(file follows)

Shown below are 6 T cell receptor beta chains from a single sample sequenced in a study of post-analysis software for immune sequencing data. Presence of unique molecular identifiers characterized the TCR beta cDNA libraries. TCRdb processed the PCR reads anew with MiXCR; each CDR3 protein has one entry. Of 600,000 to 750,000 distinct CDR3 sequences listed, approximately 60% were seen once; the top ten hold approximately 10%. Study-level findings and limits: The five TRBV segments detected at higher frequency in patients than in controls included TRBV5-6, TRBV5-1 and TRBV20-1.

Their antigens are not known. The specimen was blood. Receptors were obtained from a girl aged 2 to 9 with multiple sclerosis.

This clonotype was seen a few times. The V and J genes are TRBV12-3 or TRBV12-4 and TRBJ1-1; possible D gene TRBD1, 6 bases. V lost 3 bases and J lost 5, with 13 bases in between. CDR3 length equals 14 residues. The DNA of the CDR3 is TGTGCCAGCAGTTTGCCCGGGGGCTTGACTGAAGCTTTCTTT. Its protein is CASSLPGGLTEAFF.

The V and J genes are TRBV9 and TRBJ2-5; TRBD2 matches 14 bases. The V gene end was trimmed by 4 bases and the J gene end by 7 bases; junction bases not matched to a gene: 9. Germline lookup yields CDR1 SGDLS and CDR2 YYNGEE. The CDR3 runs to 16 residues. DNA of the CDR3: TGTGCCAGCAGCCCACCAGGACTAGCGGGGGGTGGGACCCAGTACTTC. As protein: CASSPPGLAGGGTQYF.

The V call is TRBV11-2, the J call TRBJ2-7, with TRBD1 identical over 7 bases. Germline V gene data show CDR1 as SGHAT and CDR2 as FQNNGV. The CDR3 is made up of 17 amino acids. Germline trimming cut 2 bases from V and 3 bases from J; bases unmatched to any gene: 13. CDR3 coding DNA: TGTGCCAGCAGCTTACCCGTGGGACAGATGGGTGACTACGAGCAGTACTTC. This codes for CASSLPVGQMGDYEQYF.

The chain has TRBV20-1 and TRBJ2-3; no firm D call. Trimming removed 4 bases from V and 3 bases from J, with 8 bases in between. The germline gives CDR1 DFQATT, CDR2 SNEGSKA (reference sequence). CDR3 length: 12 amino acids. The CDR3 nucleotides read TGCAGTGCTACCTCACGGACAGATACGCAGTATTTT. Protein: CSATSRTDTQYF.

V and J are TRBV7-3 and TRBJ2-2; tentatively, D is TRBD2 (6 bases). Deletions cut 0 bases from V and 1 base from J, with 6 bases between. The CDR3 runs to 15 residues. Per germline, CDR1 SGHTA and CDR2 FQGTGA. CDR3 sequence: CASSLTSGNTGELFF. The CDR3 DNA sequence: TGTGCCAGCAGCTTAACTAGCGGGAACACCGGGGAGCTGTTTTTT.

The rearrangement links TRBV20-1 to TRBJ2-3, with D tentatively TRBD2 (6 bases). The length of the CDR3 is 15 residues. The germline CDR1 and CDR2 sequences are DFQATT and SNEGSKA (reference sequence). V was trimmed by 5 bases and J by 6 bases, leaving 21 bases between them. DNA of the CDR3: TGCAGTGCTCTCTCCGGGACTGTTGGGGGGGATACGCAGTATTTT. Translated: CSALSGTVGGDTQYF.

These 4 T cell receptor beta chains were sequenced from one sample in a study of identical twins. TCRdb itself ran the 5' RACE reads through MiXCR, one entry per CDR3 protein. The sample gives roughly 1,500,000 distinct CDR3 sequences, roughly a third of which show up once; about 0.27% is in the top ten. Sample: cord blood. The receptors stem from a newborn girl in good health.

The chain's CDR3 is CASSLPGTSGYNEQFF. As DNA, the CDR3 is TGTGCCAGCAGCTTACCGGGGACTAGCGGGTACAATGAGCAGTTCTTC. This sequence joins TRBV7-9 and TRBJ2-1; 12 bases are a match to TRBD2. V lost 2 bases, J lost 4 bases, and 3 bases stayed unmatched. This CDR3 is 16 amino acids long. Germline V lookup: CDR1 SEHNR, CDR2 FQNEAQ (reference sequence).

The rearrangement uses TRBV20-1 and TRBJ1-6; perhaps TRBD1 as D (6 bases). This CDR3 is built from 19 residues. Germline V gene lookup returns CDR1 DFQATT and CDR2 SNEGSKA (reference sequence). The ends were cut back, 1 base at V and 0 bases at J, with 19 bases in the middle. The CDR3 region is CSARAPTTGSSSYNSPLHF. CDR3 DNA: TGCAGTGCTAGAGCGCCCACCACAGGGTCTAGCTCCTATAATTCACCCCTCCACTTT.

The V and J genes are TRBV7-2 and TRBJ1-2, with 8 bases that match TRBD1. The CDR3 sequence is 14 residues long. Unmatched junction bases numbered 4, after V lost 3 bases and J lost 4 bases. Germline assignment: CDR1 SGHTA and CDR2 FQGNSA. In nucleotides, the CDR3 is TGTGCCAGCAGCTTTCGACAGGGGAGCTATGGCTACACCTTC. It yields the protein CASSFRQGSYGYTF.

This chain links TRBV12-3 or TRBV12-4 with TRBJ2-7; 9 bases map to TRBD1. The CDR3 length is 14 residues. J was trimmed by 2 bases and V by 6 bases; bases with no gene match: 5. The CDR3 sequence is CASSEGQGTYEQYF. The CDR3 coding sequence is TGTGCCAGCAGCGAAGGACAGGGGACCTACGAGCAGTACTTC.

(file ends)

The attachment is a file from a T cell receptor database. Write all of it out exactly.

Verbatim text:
Shown below are 6 T cell receptor beta chains from a single sample sequenced in a study of post-analysis software for immune sequencing data. Presence of unique molecular identifiers characterized the TCR beta cDNA libraries. TCRdb processed the PCR reads anew with MiXCR; each CDR3 protein has one entry. Of 600,000 to 750,000 distinct CDR3 sequences listed, approximately 60% were seen once; the top ten hold approximately 10%. Study-level findings and limits: The five TRBV segments detected at higher frequency in patients than in controls included TRBV5-6, TRBV5-1 and TRBV20-1.

Their antigens are not known. The specimen was blood. Receptors were obtained from a girl aged 2 to 9 with multiple sclerosis.

This clonotype was seen a few times. The V and J genes are TRBV12-3 or TRBV12-4 and TRBJ1-1; possible D gene TRBD1, 6 bases. V lost 3 bases and J lost 5, with 13 bases in between. CDR3 length equals 14 residues. The DNA of the CDR3 is TGTGCCAGCAGTTTGCCCGGGGGCTTGACTGAAGCTTTCTTT. Its protein is CASSLPGGLTEAFF.

The V and J genes are TRBV9 and TRBJ2-5; TRBD2 matches 14 bases. The V gene end was trimmed by 4 bases and the J gene end by 7 bases; junction bases not matched to a gene: 9. Germline lookup yields CDR1 SGDLS and CDR2 YYNGEE. The CDR3 runs to 16 residues. DNA of the CDR3: TGTGCCAGCAGCCCACCAGGACTAGCGGGGGGTGGGACCCAGTACTTC. As protein: CASSPPGLAGGGTQYF.

The V call is TRBV11-2, the J call TRBJ2-7, with TRBD1 identical over 7 bases. Germline V gene data show CDR1 as SGHAT and CDR2 as FQNNGV. The CDR3 is made up of 17 amino acids. Germline trimming cut 2 bases from V and 3 bases from J; bases unmatched to any gene: 13. CDR3 coding DNA: TGTGCCAGCAGCTTACCCGTGGGACAGATGGGTGACTACGAGCAGTACTTC. This codes for CASSLPVGQMGDYEQYF.

The chain has TRBV20-1 and TRBJ2-3; no firm D call. Trimming removed 4 bases from V and 3 bases from J, with 8 bases in between. The germline gives CDR1 DFQATT, CDR2 SNEGSKA (reference sequence). CDR3 length: 12 amino acids. The CDR3 nucleotides read TGCAGTGCTACCTCACGGACAGATACGCAGTATTTT. Protein: CSATSRTDTQYF.

V and J are TRBV7-3 and TRBJ2-2; tentatively, D is TRBD2 (6 bases). Deletions cut 0 bases from V and 1 base from J, with 6 bases between. The CDR3 runs to 15 residues. Per germline, CDR1 SGHTA and CDR2 FQGTGA. CDR3 sequence: CASSLTSGNTGELFF. The CDR3 DNA sequence: TGTGCCAGCAGCTTAACTAGCGGGAACACCGGGGAGCTGTTTTTT.

The rearrangement links TRBV20-1 to TRBJ2-3, with D tentatively TRBD2 (6 bases). The length of the CDR3 is 15 residues. The germline CDR1 and CDR2 sequences are DFQATT and SNEGSKA (reference sequence). V was trimmed by 5 bases and J by 6 bases, leaving 21 bases between them. DNA of the CDR3: TGCAGTGCTCTCTCCGGGACTGTTGGGGGGGATACGCAGTATTTT. Translated: CSALSGTVGGDTQYF.

These 4 T cell receptor beta chains were sequenced from one sample in a study of identical twins. TCRdb itself ran the 5' RACE reads through MiXCR, one entry per CDR3 protein. The sample gives roughly 1,500,000 distinct CDR3 sequences, roughly a third of which show up once; about 0.27% is in the top ten. Sample: cord blood. The receptors stem from a newborn girl in good health.

The chain's CDR3 is CASSLPGTSGYNEQFF. As DNA, the CDR3 is TGTGCCAGCAGCTTACCGGGGACTAGCGGGTACAATGAGCAGTTCTTC. This sequence joins TRBV7-9 and TRBJ2-1; 12 bases are a match to TRBD2. V lost 2 bases, J lost 4 bases, and 3 bases stayed unmatched. This CDR3 is 16 amino acids long. Germline V lookup: CDR1 SEHNR, CDR2 FQNEAQ (reference sequence).

The rearrangement uses TRBV20-1 and TRBJ1-6; perhaps TRBD1 as D (6 bases). This CDR3 is built from 19 residues. Germline V gene lookup returns CDR1 DFQATT and CDR2 SNEGSKA (reference sequence). The ends were cut back, 1 base at V and 0 bases at J, with 19 bases in the middle. The CDR3 region is CSARAPTTGSSSYNSPLHF. CDR3 DNA: TGCAGTGCTAGAGCGCCCACCACAGGGTCTAGCTCCTATAATTCACCCCTCCACTTT.

The V and J genes are TRBV7-2 and TRBJ1-2, with 8 bases that match TRBD1. The CDR3 sequence is 14 residues long. Unmatched junction bases numbered 4, after V lost 3 bases and J lost 4 bases. Germline assignment: CDR1 SGHTA and CDR2 FQGNSA. In nucleotides, the CDR3 is TGTGCCAGCAGCTTTCGACAGGGGAGCTATGGCTACACCTTC. It yields the protein CASSFRQGSYGYTF.

This chain links TRBV12-3 or TRBV12-4 with TRBJ2-7; 9 bases map to TRBD1. The CDR3 length is 14 residues. J was trimmed by 2 bases and V by 6 bases; bases with no gene match: 5. The CDR3 sequence is CASSEGQGTYEQYF. The CDR3 coding sequence is TGTGCCAGCAGCGAAGGACAGGGGACCTACGAGCAGTACTTC.